"Sloane's"column appeared in Stamps, a weekly, from 1932-58. Locals section divided into "Locals, General" and "Locals." Latter arranged alphabetically by company. Cites sources and illustrations.

Spooner, Lysander. The Unconstitutionality of the Laws of Congress, Prohibiting Private Mails. New York: Tribune Printing Establishment, 1844.
Contends the U.S. Constitution permits Congress, "to establish post-offices and post roads." The twenty-seven point argument printed for the American Letter Mail Company rejects Congressional efforts to suppress private mails while establishing the public post. Presents the Postmaster General's argument for exclusivity and a section on expediency.

Staff, Frank. The Penny Post, 1680-1918. London: Lutterworth Press, 1964.
Claims independent "letter carriers" were allowed under the 1825 law, and carriers were in Albany in 1808, Philadelphia in 1836. "The public supported the Independent Mails by holding mass meetings and agitating against using the government mails until the government rates of postage were reduced." (p. 101-2) See chapter 5, p. 96-104. Footnotes, bibliography, index, appendices, and illustrations.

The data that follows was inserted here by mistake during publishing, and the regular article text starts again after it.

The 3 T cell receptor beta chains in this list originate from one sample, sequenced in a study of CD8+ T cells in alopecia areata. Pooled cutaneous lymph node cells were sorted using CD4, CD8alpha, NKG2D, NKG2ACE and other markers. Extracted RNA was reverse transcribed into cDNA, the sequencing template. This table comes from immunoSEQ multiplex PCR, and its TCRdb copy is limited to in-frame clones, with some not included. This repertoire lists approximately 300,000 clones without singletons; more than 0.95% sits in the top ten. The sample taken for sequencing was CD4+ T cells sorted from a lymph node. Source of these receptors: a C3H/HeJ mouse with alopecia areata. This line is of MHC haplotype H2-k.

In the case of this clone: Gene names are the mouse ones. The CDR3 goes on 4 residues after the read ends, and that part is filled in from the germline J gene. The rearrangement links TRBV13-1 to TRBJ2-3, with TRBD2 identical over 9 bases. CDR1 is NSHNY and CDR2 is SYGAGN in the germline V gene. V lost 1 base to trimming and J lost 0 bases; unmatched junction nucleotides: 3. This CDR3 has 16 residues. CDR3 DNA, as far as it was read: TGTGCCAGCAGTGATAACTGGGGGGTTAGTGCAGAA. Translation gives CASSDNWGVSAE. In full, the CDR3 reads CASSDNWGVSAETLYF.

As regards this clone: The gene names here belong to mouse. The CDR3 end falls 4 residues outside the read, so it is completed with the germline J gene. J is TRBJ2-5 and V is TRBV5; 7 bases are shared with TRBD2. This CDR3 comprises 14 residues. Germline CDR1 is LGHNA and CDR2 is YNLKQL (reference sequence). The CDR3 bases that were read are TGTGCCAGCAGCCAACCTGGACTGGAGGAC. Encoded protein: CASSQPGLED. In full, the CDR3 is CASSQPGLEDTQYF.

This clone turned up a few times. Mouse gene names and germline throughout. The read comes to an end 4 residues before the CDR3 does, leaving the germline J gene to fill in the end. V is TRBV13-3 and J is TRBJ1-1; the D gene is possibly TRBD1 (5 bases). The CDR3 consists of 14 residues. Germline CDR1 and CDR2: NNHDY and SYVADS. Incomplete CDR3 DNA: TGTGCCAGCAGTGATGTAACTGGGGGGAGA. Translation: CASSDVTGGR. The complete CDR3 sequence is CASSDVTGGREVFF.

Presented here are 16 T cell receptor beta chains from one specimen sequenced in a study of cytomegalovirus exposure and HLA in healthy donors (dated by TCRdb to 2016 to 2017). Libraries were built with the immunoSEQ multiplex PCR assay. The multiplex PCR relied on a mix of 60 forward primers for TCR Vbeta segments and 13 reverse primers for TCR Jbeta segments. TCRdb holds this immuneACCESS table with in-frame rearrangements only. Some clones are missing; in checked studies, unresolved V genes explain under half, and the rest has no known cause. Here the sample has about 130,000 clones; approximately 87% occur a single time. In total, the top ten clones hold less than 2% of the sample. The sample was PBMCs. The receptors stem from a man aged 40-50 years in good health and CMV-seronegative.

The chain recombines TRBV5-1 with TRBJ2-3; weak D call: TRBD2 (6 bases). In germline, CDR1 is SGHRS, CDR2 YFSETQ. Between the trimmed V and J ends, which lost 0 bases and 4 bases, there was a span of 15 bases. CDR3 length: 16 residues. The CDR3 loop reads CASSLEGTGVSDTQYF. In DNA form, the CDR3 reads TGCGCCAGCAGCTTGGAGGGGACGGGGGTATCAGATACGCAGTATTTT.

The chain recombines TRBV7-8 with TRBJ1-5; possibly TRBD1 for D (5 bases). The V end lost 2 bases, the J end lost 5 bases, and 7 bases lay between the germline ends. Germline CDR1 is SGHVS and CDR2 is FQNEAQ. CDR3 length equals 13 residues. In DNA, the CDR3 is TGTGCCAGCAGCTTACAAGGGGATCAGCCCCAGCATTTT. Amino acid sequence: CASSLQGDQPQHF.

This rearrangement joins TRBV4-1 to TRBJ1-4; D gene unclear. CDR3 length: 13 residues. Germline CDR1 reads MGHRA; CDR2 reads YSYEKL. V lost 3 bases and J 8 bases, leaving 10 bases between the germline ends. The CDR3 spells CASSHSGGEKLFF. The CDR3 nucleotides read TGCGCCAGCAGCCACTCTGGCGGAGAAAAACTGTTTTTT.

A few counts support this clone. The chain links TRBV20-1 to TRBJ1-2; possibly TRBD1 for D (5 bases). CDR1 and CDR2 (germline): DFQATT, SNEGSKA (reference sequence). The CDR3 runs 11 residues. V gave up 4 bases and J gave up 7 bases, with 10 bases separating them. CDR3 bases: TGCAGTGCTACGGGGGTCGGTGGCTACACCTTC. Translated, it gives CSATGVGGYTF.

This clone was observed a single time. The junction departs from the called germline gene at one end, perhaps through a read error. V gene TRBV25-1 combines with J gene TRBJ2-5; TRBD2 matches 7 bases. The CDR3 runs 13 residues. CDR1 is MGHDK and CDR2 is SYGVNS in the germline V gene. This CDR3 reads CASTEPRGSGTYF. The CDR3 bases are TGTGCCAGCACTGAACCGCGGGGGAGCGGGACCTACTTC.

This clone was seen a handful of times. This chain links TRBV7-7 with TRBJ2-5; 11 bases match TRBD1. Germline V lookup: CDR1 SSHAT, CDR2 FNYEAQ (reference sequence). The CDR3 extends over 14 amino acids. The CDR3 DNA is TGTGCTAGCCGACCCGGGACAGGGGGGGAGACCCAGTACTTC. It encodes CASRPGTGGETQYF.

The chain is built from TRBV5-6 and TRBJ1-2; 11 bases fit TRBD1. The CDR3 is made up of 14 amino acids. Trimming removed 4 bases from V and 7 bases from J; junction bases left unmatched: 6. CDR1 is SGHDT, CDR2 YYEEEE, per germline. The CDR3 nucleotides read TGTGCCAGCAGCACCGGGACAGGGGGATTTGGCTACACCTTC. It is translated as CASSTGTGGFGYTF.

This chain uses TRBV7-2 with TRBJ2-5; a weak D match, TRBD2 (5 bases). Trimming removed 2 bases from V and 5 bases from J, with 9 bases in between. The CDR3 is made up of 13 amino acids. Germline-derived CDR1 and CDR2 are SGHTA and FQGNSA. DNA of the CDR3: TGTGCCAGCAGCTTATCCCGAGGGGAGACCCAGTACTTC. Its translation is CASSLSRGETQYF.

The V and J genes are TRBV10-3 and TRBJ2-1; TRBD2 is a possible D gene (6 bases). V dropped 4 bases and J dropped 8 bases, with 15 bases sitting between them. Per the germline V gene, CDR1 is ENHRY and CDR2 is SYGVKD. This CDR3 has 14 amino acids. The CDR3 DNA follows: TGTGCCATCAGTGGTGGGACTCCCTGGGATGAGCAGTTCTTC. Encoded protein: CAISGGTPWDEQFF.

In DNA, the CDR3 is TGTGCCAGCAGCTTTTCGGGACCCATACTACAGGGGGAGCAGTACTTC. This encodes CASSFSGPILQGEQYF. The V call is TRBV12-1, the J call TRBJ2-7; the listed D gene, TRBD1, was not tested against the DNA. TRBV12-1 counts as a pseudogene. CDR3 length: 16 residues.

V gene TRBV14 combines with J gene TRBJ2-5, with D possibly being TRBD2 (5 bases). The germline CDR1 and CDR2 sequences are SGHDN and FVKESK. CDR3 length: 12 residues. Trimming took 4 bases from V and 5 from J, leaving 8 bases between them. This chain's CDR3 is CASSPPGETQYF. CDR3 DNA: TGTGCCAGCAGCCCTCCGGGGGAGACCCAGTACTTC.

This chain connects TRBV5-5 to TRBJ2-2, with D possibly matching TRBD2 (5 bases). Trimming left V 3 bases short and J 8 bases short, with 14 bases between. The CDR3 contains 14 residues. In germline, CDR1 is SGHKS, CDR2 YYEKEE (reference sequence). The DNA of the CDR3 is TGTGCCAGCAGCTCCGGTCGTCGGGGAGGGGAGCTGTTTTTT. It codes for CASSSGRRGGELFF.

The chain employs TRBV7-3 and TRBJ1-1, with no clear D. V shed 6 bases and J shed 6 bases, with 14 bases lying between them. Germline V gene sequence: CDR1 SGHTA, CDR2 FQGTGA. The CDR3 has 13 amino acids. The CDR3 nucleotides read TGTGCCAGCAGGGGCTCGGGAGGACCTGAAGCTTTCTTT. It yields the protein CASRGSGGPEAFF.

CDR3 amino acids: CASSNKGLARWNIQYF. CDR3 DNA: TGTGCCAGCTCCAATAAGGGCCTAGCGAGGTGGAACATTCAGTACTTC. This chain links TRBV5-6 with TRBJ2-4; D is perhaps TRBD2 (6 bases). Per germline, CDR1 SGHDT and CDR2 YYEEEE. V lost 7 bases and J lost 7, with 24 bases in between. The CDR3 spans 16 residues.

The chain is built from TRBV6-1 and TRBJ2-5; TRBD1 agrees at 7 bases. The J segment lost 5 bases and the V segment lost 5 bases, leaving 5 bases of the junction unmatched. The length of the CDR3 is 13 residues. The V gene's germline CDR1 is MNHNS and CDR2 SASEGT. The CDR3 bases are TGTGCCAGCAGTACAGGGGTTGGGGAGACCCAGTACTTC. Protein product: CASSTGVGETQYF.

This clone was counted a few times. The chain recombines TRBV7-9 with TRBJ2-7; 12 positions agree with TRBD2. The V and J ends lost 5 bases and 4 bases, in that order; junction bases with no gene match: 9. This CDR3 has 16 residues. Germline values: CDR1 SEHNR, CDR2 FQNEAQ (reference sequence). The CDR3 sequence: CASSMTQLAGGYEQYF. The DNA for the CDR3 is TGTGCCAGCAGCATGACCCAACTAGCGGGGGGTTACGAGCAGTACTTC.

Tester, H. E. The Literature of Cinderella Philately. London: Cinderella Stamp Club, 1972.
Two-page bibliography of books and articles on U.S. locals.

Tiffany, John K. The History of The Postage Stamps of The United States of America. St. Louis, MO: C. H. Mekeel, 1887.
Has a history of the City Despatch Post founded in New York City by A. M. Greig in 1842 and bought out by the U.S. Post Office to become U.S. City Despatch Post that same year. Reproduces text of the Post Office Department letter and a notice of services offered in 1843.